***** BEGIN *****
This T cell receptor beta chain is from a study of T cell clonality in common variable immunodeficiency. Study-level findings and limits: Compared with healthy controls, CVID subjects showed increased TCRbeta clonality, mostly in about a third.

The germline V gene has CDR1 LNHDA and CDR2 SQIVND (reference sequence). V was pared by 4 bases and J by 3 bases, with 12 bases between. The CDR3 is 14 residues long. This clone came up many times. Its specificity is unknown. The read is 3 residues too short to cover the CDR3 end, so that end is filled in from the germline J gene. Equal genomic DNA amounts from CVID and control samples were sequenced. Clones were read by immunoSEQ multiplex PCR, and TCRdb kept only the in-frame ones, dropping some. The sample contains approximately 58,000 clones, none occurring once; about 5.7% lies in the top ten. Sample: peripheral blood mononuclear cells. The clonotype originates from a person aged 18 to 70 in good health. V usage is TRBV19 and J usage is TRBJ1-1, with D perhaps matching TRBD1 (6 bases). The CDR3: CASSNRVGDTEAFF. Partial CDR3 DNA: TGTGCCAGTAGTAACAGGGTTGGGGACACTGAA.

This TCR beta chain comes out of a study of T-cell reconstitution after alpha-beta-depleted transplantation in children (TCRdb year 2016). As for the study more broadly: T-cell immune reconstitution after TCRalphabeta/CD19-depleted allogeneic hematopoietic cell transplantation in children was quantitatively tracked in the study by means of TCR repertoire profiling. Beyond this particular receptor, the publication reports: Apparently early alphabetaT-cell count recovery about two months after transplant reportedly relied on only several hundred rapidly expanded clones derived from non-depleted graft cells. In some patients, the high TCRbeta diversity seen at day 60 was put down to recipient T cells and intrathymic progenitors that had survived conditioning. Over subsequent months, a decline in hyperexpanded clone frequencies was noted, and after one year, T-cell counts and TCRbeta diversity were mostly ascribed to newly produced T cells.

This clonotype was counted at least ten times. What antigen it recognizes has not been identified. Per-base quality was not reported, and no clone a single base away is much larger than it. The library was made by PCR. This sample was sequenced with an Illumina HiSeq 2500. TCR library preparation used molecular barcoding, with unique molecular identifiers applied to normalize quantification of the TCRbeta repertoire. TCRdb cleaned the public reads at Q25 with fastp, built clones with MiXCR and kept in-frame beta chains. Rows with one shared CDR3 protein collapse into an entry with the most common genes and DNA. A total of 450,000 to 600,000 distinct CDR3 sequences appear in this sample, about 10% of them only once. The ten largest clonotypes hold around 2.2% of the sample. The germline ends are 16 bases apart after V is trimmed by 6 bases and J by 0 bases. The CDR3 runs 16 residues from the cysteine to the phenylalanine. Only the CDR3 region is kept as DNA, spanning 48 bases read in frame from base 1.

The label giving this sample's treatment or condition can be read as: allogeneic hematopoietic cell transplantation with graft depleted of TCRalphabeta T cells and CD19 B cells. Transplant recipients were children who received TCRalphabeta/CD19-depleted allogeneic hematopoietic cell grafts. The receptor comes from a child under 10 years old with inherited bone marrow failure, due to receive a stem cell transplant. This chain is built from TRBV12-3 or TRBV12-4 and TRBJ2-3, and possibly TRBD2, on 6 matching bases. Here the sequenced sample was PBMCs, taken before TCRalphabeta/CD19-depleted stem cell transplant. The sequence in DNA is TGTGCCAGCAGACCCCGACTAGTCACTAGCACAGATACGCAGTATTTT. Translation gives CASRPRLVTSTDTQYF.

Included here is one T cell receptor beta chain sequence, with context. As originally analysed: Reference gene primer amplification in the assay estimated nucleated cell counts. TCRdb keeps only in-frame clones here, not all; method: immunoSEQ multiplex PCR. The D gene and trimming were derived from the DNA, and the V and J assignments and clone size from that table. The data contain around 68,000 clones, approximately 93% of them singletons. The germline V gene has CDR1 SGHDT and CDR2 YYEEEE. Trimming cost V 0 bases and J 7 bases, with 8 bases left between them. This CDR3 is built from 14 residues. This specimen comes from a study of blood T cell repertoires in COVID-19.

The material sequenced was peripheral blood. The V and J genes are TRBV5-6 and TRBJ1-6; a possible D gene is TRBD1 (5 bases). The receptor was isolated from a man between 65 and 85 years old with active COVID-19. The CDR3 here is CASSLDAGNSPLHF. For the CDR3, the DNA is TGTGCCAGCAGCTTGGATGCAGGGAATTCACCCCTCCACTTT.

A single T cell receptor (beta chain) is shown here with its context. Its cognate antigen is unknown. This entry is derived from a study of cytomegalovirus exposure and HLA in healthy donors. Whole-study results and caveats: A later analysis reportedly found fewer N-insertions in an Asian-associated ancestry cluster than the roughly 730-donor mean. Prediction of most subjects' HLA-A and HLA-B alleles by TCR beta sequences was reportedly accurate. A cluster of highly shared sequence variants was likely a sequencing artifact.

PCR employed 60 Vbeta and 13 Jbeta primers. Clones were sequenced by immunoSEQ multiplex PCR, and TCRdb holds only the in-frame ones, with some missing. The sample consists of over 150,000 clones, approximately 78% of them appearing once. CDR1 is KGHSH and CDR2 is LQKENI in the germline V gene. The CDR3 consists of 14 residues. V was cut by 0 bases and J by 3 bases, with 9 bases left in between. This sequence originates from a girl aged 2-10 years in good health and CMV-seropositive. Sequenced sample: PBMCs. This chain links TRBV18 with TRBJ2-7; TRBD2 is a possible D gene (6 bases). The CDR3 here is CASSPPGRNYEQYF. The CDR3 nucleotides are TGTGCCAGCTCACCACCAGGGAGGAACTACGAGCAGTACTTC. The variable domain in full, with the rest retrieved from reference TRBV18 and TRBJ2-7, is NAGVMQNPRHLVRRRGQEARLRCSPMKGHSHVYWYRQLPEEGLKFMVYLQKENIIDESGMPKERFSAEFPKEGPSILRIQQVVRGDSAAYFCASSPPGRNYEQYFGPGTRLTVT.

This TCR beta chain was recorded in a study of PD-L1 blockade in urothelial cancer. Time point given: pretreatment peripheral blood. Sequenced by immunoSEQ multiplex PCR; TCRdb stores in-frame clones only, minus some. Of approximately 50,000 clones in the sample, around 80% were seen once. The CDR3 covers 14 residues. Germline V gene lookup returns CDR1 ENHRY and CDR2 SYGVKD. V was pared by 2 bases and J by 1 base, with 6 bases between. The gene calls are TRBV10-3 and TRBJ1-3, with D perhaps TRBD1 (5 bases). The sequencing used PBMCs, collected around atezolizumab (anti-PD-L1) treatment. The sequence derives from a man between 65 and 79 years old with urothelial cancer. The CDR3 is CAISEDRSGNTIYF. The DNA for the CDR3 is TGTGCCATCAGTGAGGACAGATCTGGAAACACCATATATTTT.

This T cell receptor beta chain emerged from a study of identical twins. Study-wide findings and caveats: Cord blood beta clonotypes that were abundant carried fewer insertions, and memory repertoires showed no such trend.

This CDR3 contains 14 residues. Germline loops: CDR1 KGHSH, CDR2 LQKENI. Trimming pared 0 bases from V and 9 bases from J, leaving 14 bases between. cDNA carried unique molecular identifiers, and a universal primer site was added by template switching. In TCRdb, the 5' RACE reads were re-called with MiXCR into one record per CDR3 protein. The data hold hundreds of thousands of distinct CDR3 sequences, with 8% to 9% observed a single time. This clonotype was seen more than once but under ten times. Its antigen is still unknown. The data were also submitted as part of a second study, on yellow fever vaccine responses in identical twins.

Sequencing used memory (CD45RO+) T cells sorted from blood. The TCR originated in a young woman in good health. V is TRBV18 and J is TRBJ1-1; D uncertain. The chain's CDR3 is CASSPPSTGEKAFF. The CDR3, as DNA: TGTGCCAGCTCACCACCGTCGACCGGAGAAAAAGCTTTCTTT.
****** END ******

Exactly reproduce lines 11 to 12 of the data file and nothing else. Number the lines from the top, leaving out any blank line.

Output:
This T cell receptor beta chain emerged from a study of identical twins. Study-wide findings and caveats: Cord blood beta clonotypes that were abundant carried fewer insertions, and memory repertoires showed no such trend.

This CDR3 contains 14 residues. Germline loops: CDR1 KGHSH, CDR2 LQKENI. Trimming pared 0 bases from V and 9 bases from J, leaving 14 bases between. cDNA carried unique molecular identifiers, and a universal primer site was added by template switching. In TCRdb, the 5' RACE reads were re-called with MiXCR into one record per CDR3 protein. The data hold hundreds of thousands of distinct CDR3 sequences, with 8% to 9% observed a single time. This clonotype was seen more than once but under ten times. Its antigen is still unknown. The data were also submitted as part of a second study, on yellow fever vaccine responses in identical twins.